Florence is famous for its art, and for being a place of romance, but Rupert Thomson’s Secrecy explores the dark side of the city.
It is 1691, and Gaetano Zummo has been summoned to Florence to create wax sculptures for the Grand Duke. Harbouring secrets of his own, Zummo finds himself falling for a woman with even bigger things to hide. As Zummo creates a life-size Venus in secret for the Grand Duke, he must also be wary of the poisonous Stufa, who has the power and position to destroy everything.
I don’t often read literary fiction, and Secrecy definitely falls into that bracket for me. This is a dark, twisting story which builds to a long-awaited climax, with cleverly crafted characters and a sinister overtone.
The plot is pretty basic – two people with secrets to hide try not to have them found out. But Thomson takes that basic plot and carves something intriguing and surprising. Secrecy‘s characters, from Zummo to Faustina to the Grand Duke to Stufa, are characters who harbour secrets not just from each other, but also from the reader. Thomson reveals a lot, but also leaves the reader wanting just that bit more, desiring to ask just one more question each time.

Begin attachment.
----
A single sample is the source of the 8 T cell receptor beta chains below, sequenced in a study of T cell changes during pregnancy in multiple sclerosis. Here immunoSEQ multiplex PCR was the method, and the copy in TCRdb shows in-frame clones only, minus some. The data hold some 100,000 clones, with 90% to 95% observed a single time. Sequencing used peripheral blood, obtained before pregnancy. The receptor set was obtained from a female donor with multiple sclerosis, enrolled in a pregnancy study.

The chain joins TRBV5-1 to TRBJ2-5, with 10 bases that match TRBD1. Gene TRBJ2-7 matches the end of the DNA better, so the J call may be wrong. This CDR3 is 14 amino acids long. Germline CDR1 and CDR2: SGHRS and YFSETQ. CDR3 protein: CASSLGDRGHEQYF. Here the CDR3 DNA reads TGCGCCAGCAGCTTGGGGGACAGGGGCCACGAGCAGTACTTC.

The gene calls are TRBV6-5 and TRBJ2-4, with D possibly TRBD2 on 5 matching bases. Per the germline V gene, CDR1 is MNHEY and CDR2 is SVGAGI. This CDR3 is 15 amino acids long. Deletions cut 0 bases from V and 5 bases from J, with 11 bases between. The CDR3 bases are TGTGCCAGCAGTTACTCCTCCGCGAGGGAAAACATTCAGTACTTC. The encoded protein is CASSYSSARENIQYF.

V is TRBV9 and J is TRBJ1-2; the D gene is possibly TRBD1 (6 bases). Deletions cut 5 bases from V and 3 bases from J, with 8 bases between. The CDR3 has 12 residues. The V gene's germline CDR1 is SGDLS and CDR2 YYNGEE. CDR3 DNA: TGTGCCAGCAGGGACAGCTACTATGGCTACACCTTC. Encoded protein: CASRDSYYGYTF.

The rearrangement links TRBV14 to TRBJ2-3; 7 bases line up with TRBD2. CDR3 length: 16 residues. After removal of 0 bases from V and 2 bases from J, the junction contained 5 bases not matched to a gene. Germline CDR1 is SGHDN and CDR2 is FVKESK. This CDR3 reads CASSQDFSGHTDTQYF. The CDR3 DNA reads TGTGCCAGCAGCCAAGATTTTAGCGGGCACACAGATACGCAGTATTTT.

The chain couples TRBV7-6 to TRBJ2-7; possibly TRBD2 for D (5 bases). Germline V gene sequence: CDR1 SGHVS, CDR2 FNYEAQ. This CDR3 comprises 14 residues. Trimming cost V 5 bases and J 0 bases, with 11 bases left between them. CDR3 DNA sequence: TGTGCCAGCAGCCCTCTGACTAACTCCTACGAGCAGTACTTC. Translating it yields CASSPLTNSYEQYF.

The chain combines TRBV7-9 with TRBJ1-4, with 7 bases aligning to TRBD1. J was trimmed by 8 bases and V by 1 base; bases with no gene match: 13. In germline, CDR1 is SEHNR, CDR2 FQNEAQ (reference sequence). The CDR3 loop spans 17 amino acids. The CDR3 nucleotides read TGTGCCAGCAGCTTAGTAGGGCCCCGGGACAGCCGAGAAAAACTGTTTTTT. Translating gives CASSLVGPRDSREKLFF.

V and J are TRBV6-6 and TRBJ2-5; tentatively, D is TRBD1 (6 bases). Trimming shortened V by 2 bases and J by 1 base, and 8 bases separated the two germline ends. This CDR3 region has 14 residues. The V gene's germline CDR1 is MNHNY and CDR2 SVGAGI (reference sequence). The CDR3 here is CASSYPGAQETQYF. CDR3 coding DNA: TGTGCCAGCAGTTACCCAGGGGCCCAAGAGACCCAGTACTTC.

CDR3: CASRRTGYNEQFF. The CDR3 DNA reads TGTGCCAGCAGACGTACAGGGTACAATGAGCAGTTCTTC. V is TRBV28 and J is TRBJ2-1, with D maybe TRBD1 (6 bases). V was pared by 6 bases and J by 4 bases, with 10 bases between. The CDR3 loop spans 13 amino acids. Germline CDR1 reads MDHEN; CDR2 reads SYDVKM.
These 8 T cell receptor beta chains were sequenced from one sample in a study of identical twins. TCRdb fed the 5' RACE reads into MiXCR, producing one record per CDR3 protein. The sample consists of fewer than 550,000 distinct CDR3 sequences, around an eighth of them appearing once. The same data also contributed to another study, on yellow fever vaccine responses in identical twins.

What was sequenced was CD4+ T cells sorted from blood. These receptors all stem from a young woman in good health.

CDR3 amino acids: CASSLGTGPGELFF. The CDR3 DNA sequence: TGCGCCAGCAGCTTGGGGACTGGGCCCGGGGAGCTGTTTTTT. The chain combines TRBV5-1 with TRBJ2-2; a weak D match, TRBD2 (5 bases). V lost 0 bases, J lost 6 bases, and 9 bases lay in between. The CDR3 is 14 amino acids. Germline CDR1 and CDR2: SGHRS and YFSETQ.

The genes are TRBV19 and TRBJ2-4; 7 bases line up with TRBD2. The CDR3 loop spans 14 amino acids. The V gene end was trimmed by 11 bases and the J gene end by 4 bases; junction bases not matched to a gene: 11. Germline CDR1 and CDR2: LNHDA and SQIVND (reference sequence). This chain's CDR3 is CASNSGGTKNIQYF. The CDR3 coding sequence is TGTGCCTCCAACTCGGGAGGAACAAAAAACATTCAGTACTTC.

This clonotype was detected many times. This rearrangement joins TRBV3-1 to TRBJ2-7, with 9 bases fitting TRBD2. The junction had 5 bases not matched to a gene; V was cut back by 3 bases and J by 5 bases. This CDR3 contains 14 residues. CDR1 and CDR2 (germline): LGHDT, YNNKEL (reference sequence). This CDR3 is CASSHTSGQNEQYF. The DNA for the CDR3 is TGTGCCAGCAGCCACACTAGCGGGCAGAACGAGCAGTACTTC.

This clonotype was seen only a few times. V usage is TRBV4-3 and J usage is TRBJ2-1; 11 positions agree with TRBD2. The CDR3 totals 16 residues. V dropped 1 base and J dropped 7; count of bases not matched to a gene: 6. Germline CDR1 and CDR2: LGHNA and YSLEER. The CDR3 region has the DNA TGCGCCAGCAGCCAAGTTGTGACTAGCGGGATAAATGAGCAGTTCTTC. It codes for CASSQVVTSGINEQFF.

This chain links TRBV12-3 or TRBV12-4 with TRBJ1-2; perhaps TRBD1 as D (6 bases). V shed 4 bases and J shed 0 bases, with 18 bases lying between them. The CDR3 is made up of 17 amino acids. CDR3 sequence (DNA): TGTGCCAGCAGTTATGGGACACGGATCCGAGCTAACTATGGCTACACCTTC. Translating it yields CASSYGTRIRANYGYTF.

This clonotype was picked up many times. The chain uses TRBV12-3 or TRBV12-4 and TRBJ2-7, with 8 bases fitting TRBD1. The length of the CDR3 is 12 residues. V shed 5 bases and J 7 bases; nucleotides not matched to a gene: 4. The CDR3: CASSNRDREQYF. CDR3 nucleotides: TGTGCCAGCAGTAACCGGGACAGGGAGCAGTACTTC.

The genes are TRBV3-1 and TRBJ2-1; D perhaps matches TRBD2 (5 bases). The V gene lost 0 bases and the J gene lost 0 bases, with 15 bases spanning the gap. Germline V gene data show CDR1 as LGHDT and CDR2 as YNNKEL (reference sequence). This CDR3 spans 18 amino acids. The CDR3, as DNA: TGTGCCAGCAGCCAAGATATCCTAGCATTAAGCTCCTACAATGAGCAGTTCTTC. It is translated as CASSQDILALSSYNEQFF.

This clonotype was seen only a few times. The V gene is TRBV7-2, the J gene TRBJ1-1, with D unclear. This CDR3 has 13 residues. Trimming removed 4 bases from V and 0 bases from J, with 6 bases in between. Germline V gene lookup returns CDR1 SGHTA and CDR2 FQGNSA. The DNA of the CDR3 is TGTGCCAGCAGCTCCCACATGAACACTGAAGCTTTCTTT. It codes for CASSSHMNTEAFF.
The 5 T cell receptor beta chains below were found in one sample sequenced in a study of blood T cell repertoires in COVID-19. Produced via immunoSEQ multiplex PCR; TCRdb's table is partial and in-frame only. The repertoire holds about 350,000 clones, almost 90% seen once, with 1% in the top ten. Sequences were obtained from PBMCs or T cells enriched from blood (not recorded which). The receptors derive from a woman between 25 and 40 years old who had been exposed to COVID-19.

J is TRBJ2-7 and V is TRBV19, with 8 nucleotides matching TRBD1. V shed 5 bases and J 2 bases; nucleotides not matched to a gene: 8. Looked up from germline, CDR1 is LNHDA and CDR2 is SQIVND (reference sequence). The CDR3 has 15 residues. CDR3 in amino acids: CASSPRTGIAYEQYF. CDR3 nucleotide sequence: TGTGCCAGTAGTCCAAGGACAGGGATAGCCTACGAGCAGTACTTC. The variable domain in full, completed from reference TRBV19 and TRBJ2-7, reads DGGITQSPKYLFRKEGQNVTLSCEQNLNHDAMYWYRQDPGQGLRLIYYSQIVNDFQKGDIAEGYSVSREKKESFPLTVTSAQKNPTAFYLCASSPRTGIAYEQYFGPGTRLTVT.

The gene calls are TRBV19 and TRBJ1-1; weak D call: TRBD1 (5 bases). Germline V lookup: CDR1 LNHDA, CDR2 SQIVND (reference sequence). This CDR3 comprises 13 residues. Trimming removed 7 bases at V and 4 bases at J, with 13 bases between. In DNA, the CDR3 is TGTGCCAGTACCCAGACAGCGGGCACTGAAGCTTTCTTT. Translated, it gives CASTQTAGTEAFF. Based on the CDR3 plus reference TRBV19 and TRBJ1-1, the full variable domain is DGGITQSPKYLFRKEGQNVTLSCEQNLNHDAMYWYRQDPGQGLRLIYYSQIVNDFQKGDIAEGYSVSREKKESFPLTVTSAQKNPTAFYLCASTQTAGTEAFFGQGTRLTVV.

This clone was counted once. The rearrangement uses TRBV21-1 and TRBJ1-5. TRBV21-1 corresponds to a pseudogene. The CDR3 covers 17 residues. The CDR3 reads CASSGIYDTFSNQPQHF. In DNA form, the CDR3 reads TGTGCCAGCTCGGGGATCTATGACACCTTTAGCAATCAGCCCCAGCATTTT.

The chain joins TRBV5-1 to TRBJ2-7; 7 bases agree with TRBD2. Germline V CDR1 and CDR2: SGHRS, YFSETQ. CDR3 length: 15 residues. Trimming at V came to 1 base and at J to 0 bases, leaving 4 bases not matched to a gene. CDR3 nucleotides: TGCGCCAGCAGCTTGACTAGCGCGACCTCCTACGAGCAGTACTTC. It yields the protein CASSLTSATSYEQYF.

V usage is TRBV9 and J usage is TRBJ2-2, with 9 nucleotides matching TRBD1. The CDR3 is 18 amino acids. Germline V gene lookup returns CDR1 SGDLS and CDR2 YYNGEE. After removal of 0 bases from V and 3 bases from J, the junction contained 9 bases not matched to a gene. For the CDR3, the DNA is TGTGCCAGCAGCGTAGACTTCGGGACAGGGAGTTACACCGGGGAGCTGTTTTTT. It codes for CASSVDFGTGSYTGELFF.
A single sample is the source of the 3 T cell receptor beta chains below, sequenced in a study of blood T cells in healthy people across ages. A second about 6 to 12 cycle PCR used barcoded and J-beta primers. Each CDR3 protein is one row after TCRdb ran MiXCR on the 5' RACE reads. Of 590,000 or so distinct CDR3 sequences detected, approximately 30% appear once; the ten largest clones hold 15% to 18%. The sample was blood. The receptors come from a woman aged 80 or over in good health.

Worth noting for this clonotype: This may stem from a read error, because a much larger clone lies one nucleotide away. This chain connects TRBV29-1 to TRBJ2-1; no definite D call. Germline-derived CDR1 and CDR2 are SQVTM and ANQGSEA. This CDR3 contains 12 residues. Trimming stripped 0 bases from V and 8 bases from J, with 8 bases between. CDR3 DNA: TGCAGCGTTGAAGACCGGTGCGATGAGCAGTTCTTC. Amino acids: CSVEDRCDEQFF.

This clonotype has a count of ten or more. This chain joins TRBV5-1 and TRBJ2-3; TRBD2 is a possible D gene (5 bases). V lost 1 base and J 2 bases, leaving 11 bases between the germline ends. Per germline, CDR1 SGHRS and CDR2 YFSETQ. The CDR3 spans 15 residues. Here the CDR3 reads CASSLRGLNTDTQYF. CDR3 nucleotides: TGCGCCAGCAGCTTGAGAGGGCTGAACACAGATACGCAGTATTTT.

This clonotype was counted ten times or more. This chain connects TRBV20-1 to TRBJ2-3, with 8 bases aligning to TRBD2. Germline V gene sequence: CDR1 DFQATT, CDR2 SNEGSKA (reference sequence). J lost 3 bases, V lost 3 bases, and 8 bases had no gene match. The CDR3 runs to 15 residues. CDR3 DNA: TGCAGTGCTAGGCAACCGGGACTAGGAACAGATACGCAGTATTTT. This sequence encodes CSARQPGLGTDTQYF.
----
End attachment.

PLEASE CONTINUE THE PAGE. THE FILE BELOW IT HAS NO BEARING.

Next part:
What I found most interesting, and loved the most, about Secrecy was the way Thomson played with memory, dreams and fantasy. There were times when I didn’t know what had really happened, and what memories had been clouded by time and distance. Truths seemed untrue, while some fantasy-like elements turned out to have substance.
Secrecy is a tense read – you never know when danger is going to strike. It’s beautifully written, evoking a world where every step you take can be watched and interpreted in the way that the powers that be can use to their advantage. I wouldn’t recommend Secrecy to everyone – it’s a tough read if you’re used to more mainstream or genre fiction, but it is worth it if you decide to put the effort in.